The Gordon’s historic, Lascelles Memorial Laboratory building hardly declares itself as a hotbed for contemporary art but for the past few years, the Basement Studios on the bottom floor, have been home to the undergraduate fine arts students where they’ve created art in a contemporary context through a rich studio-based course. It is here (despite that unforgetable blue floor) that new artistic ideas have percolated and found expression, culminating in a contemporary art exhibition at the end of each year.
The Lascelles Memorial Laboratory building with the Basement Studios on the bottom floor.
This year the Uncommon Threads exhibition continues this fine tradition, presenting the work of seven graduating students, all women: Val Betteridge, Jana Kviz, Helen Martin, Jai Marshall, Karen Murrell, Adie Teubert and Susan Rice-Bellman. The title of the exhibition stems from the unintentional correlations between the artists’ work despite their engagement in a variety of themes, styles and media.
Some of the artists explore notions about nature and landscape – people’s sense of place within the landscape and ‘spirit’ within nature. Then there are others for whom memory and dreams provide a rich source of inspiration. A couple of artists have employed the figure to explore ideas about the sexualisation of women and the desexualisation of form.
Adie Teubert, Body of Thought (detail).
Adie Teubert, Body of Thought (detail).
Adie Teubert uses black and white images and text to create ambiguous figures where gender and race are unclear. She creates some of the work by layering the text over the image, others by projecting the text onto models and then photographing it. Her text based works are presented in a variety of ways including photocopy prints, a reconstructed artist book, a digital print on delicate chiffon and reams of paper unspooling from a typewriter.
Adie Teubert, Untitled Stream of Consciousnes.
She writes in the exhibition catalogue, “My work attempts to blur the distinction between thought and image. It demonstrates how they are reliant upon and feed off of each other. I try to capture the moment where an idea is born, and the words which tumble through my mind begin to form the image before my eyes. But even then, they are beginning to deteriorate, becoming little more than black and white dots with little remaining of the initial spark of inspiration. My work begins and ends with words.”
Adie Teubert with Body of Thought (detail).
Teubert has used ten passages of considered text and stream of consciousness writing as the basis for her work – one long passage delves into the mystery of dreams and another ponders the role and motivations of the artist.
Susan Rice-Bellman’s art invites us to consider our behaviour within the landscape and our domestic space. In her video work Billy Pram, the artist placed a pram, from which the recording of a crying baby could be heard, outside a busy public building. Rice-Bellman then filmed the responses of the people passing by. The footage, which plays on a two and a half minute loop, may surprise you.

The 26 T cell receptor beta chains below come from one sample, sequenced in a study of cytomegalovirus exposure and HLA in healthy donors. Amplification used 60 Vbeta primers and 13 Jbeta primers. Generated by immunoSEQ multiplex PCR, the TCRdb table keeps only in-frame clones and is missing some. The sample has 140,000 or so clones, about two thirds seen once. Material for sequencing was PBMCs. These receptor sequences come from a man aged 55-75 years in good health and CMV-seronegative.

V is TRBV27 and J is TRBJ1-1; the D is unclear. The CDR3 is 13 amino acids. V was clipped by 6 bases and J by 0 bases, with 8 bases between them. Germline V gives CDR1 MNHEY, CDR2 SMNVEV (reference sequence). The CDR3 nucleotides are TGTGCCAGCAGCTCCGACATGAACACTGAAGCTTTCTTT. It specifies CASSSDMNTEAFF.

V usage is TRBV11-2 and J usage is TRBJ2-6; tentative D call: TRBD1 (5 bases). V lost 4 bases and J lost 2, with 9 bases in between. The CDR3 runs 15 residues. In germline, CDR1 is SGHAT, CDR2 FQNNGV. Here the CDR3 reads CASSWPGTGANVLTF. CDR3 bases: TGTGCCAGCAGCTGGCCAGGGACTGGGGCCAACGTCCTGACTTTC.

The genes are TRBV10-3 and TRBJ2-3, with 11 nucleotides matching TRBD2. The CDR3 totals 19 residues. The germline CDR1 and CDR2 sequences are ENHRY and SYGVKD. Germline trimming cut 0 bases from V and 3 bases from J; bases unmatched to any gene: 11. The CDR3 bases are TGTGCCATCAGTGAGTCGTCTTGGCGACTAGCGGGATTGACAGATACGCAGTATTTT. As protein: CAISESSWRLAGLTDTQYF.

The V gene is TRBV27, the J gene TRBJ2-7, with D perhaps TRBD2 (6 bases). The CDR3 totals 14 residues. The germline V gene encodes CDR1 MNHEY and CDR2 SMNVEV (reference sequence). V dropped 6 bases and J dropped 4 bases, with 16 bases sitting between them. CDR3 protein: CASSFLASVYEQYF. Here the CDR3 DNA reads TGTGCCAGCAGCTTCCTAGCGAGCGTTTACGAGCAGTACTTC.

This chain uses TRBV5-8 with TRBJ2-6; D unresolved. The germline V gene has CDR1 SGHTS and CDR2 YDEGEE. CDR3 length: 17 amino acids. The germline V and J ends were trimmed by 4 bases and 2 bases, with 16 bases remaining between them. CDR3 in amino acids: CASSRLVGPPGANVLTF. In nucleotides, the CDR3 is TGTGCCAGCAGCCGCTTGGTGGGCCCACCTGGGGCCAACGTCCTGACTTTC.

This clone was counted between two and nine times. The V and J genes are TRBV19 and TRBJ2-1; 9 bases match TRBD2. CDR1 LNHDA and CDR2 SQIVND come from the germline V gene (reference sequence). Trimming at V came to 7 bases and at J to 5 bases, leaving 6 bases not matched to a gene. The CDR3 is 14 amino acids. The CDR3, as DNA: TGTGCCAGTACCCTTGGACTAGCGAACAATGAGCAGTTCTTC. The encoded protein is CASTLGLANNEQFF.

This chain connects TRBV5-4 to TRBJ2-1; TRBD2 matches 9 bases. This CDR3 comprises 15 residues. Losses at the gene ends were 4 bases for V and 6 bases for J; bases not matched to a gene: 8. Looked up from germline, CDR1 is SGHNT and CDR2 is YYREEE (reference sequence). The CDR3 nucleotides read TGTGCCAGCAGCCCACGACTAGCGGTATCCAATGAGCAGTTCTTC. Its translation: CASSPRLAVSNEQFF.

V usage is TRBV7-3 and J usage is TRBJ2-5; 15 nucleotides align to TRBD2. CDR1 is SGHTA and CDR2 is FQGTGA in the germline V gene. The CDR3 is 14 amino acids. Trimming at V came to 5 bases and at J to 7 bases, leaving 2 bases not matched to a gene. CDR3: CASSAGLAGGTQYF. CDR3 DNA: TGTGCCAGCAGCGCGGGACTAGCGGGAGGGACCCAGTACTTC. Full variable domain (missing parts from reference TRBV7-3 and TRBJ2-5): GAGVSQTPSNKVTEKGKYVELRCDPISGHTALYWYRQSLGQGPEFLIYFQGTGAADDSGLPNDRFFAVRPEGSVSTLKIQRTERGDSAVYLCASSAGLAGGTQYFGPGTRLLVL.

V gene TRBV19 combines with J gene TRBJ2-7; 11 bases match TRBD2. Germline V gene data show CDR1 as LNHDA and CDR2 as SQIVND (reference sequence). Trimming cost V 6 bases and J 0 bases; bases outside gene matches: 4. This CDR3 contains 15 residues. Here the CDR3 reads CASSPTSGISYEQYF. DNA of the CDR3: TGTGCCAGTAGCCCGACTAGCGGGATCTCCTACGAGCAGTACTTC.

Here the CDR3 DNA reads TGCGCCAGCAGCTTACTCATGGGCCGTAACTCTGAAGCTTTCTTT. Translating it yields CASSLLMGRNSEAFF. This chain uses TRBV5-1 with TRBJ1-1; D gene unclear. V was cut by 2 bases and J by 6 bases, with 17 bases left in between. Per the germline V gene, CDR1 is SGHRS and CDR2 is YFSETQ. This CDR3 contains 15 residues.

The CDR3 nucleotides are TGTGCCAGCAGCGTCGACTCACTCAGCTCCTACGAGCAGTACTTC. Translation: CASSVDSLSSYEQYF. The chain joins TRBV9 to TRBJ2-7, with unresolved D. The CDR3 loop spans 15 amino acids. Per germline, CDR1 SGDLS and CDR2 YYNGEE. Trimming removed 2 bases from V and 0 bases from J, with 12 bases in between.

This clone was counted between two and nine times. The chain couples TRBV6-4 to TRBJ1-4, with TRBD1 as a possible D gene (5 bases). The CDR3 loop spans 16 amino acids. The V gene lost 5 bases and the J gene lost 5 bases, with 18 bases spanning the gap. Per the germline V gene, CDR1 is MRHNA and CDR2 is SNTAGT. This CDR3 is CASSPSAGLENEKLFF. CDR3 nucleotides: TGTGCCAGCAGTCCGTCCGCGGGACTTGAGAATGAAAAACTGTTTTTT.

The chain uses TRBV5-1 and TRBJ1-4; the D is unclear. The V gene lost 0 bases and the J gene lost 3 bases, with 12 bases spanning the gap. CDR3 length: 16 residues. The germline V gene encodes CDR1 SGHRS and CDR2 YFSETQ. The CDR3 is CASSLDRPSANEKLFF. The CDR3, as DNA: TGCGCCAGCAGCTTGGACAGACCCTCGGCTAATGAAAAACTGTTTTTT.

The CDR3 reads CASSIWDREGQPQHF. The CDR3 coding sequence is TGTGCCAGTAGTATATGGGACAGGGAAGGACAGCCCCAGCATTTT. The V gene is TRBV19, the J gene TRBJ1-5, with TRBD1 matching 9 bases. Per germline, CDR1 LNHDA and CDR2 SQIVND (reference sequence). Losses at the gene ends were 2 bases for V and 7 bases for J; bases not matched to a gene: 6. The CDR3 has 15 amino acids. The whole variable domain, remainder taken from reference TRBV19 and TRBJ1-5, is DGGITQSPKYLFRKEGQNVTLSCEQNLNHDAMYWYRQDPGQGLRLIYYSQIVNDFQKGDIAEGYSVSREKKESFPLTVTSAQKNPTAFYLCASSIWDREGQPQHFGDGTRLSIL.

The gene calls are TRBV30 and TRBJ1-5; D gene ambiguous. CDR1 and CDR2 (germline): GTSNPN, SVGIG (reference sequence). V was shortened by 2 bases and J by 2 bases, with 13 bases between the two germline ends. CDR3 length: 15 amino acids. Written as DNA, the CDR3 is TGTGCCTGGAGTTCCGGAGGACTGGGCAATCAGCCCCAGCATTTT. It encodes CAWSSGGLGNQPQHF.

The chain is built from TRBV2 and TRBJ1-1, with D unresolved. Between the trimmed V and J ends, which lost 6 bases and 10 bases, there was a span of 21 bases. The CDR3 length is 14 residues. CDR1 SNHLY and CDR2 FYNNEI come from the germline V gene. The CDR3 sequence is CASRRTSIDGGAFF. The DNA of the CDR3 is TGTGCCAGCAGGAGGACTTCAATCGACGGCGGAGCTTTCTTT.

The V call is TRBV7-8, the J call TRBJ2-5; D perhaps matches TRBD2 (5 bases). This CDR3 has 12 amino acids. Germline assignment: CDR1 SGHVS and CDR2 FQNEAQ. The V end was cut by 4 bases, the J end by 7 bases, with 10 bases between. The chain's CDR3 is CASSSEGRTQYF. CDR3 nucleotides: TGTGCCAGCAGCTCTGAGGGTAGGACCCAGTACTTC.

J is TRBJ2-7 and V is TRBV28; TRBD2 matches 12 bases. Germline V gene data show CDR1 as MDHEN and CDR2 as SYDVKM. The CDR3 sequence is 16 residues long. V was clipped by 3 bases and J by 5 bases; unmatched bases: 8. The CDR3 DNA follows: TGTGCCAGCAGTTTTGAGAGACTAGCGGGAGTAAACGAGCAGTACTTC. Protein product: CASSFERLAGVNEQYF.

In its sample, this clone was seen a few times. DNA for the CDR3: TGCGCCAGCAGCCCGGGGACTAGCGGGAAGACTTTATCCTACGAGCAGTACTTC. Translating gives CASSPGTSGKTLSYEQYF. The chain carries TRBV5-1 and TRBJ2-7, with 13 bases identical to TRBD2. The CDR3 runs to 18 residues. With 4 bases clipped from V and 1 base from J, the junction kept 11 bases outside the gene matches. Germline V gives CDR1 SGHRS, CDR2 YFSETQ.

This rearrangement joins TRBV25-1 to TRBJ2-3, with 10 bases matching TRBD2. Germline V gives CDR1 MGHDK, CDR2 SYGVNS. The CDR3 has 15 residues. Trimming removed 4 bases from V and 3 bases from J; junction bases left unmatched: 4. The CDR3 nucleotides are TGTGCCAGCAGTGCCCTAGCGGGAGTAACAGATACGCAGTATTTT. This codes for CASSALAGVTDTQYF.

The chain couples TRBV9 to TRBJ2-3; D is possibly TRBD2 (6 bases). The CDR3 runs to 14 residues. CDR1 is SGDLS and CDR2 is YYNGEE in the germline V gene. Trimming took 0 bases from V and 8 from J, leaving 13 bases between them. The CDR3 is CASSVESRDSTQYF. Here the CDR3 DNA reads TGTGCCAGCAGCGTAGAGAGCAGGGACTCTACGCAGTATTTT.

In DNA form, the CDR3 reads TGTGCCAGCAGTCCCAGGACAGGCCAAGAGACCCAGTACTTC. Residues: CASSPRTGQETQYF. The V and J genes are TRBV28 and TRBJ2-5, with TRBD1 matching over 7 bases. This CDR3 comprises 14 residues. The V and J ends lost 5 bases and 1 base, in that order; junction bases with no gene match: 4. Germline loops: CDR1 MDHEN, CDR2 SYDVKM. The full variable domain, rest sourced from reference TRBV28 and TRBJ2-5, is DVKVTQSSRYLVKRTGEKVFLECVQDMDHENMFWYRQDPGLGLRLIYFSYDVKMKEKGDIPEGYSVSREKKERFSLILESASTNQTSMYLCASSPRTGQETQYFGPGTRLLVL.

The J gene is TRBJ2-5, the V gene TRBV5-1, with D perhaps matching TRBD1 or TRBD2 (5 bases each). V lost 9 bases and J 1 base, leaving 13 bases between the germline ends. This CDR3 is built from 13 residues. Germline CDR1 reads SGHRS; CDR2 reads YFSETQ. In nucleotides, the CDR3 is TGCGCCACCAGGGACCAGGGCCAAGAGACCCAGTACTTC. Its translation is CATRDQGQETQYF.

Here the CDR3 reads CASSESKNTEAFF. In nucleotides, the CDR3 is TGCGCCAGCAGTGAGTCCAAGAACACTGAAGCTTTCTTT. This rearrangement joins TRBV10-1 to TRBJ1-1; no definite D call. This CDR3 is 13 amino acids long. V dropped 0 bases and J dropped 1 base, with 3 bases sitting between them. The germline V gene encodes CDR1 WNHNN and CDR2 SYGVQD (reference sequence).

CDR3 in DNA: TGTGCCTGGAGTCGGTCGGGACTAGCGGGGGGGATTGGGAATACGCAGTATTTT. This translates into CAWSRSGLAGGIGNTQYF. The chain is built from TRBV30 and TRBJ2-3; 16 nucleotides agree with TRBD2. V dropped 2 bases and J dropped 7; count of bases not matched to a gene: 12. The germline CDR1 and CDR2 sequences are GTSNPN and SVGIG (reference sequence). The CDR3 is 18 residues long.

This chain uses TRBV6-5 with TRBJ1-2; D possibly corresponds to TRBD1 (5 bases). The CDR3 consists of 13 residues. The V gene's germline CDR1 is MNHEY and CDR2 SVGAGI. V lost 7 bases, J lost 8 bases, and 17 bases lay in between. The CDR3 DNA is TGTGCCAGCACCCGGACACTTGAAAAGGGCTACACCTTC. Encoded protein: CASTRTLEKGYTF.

Susan Rice-Bellman with Billy Pram.
Rice-Bellman also holds a fascination for the colour red. Her multi-disciplinary practice explores this intense colour through the recycling of materials she has collected over the past 25 years. She says surrounding herself with the colour red gives her a sense of security, and the confidence to achieve anything.
Susan Rice-Bellman, Net Red.
Susan Rice-Bellman’s artist book, Drawings of Found Objects.
On the far wall of the exhibition space, Helen Martin’s series of oil paintings portray vistas of the Bellarine Peninsula and convey a sense of being immersed in landscape. Along with etchings and an artist book of intaglio prints, her works reference the story of the Song of Songs. In the poem, landscape is presented as a metaphor for a loving relationship – the lovers are in the landscape and the landscape becomes the lovers. Martin states: “There are many readings of the poem, as there are many interpretations of landscape. This reading juxtaposes my interpretation of the text with images of indigenous coastal bushland at the entrance to Port Philip Bay. These vistas look to the interior of the Bellarine Peninsula: views that are often hidden and which need to be sought out to be discovered and enjoyed.”
Gallery view of Helen Martin’s Song series of oil paintings.
Also in the exhibition are photographs by Jai Marshall, oil paintings by Jana Kviz, photographs and video by Karen Murrell, and works on paper by Val Betteridge.
Uncommon Threads is held in the Basement Studios, (entrance opposite Geelong Railway Station). It closes 8 December. It is the last exhibition to be held in the studios by the undergraduate students as the Bachelor of Arts (Fine Art) is transferring to Deakin University’s Bachelor of Creative Arts (Visual Arts). The Gordon’s fine art degree has made an invaluable contribution to the artistic life of Geelong and it will be missed. Let’s hope Geelong continues to have a strong, studio-based undergraduate course to ensure the best education for our artists.